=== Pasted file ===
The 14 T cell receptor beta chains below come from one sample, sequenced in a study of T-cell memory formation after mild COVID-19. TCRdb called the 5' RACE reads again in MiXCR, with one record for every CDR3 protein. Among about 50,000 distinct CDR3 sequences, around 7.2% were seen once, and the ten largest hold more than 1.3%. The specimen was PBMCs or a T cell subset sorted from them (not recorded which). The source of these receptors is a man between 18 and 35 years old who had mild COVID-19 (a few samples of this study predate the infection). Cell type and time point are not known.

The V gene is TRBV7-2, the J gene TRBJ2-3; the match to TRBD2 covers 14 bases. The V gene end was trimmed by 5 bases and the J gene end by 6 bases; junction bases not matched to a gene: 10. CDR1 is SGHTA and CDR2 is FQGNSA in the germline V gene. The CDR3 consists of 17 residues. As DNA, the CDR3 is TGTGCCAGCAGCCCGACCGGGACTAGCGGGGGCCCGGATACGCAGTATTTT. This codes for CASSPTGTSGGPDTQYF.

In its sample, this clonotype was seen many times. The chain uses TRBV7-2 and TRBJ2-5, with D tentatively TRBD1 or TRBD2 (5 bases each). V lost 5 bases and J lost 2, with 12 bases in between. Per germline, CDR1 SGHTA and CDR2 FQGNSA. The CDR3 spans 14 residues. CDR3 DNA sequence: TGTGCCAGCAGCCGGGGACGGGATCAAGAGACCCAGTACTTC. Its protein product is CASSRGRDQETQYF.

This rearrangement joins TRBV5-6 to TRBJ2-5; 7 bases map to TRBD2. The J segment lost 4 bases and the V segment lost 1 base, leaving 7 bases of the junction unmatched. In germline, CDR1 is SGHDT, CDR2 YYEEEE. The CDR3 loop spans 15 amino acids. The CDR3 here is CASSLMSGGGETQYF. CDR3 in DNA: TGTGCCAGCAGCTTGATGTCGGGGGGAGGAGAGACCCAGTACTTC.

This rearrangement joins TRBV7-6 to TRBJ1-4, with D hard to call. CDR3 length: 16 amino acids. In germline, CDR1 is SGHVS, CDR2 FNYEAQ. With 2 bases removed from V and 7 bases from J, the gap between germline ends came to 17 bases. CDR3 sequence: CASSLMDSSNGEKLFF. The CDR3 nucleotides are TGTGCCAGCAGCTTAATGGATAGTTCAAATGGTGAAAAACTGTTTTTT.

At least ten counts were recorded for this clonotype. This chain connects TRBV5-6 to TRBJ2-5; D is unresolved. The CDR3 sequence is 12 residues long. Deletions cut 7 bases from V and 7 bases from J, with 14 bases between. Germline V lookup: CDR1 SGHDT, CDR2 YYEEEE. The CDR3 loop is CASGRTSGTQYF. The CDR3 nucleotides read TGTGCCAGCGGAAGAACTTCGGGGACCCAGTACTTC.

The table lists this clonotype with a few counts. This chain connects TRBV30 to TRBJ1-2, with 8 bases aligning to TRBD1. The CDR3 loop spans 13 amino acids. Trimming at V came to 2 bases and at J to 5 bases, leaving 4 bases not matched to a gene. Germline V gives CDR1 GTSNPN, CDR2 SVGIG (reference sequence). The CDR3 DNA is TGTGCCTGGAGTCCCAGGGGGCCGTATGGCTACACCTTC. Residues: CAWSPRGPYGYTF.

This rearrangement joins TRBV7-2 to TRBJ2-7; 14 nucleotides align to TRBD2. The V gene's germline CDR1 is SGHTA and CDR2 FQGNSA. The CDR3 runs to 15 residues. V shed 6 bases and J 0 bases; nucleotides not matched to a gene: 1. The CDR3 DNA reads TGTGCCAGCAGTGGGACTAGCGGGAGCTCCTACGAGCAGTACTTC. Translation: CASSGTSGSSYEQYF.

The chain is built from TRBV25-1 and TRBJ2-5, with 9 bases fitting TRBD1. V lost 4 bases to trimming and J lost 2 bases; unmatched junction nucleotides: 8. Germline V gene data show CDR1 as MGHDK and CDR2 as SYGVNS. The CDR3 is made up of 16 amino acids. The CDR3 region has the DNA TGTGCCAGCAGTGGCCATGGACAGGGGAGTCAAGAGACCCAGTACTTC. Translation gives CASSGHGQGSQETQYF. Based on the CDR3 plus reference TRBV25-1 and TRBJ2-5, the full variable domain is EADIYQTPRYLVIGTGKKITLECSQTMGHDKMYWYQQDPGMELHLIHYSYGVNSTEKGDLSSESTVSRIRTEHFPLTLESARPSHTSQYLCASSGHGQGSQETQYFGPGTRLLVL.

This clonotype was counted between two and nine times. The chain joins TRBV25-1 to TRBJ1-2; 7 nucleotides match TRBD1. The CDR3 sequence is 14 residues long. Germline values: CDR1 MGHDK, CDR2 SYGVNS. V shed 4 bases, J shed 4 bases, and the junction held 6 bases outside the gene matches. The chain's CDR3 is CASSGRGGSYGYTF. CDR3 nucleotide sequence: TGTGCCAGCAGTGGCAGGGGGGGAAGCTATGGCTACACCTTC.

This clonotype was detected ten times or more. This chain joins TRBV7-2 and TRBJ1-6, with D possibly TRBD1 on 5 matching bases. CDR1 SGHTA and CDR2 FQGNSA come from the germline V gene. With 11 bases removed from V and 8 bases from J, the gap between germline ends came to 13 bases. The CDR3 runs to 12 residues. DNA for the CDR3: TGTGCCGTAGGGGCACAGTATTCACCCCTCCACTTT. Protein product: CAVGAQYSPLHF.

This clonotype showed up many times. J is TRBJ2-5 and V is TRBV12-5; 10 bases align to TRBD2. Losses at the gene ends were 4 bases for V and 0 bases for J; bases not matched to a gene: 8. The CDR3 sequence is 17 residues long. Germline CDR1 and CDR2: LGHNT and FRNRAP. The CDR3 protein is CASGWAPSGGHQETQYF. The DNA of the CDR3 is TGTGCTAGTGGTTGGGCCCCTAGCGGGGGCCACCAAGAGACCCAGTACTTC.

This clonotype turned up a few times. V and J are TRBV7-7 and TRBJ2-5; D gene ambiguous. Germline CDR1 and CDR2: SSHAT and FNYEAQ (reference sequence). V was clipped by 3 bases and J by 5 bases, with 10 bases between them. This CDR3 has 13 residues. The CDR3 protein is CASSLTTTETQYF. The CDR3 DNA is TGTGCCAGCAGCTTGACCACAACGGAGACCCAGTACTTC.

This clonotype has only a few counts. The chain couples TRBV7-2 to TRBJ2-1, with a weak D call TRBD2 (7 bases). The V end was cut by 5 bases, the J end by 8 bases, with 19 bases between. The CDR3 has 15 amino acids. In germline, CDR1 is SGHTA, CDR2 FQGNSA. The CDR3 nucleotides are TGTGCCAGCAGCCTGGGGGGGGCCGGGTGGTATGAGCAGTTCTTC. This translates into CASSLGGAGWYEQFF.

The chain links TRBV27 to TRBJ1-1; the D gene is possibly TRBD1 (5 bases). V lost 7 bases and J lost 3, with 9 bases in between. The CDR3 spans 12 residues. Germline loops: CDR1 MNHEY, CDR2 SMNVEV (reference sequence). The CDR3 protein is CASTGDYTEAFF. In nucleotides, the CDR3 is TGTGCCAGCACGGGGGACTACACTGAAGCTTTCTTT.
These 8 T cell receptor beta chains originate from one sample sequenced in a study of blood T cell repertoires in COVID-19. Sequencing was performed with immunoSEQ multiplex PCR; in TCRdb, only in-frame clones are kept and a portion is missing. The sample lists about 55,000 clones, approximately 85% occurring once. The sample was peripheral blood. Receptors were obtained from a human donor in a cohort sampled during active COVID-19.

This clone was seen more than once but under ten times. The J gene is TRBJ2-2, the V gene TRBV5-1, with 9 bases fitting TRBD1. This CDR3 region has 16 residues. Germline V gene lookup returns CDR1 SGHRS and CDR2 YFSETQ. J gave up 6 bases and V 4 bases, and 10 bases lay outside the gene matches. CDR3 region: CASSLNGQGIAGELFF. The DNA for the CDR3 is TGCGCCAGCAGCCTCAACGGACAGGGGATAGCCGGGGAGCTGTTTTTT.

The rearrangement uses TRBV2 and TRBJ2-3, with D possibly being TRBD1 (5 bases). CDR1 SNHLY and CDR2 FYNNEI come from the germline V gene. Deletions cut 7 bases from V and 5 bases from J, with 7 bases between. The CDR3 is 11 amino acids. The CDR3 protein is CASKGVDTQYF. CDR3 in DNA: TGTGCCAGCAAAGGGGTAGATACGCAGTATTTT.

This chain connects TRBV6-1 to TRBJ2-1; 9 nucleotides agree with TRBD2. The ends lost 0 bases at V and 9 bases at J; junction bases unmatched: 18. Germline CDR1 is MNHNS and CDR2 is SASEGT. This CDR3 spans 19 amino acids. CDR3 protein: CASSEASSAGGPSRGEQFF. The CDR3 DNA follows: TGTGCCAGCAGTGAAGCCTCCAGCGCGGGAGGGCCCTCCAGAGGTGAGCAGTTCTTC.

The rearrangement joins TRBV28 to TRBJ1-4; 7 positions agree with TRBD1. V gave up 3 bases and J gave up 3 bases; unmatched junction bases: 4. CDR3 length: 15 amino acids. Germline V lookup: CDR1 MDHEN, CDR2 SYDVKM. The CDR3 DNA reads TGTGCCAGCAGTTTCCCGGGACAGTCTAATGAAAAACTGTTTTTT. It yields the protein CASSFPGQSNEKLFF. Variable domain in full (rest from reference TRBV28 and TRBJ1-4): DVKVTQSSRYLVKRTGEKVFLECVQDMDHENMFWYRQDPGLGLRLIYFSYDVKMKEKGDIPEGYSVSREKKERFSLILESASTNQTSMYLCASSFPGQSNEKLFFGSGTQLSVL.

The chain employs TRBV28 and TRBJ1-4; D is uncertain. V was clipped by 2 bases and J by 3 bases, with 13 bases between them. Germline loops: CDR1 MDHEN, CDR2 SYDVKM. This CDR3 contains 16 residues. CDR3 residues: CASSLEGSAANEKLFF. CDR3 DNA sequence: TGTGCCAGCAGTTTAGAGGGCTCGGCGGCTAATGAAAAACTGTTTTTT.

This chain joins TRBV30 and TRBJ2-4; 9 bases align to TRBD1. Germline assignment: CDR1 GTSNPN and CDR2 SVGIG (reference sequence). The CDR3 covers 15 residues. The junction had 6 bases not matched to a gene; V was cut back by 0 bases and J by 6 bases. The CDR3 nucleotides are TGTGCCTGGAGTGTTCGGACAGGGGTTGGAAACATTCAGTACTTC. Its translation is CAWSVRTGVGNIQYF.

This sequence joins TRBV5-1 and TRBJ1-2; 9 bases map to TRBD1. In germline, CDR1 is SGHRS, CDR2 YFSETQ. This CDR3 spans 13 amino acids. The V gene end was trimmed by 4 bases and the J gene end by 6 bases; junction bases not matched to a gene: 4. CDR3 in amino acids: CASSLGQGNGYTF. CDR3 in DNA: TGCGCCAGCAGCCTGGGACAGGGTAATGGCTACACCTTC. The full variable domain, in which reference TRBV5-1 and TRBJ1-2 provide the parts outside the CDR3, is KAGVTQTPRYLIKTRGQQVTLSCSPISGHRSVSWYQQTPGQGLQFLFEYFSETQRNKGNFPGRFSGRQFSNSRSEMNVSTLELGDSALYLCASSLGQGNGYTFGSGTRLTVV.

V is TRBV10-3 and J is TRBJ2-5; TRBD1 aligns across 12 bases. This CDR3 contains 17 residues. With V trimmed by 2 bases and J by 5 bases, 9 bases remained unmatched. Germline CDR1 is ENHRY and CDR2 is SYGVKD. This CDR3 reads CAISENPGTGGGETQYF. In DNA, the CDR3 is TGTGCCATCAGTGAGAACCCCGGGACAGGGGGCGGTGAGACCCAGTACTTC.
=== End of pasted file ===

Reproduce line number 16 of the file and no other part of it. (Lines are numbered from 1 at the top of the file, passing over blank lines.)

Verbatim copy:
These 8 T cell receptor beta chains originate from one sample sequenced in a study of blood T cell repertoires in COVID-19. Sequencing was performed with immunoSEQ multiplex PCR; in TCRdb, only in-frame clones are kept and a portion is missing. The sample lists about 55,000 clones, approximately 85% occurring once. The sample was peripheral blood. Receptors were obtained from a human donor in a cohort sampled during active COVID-19.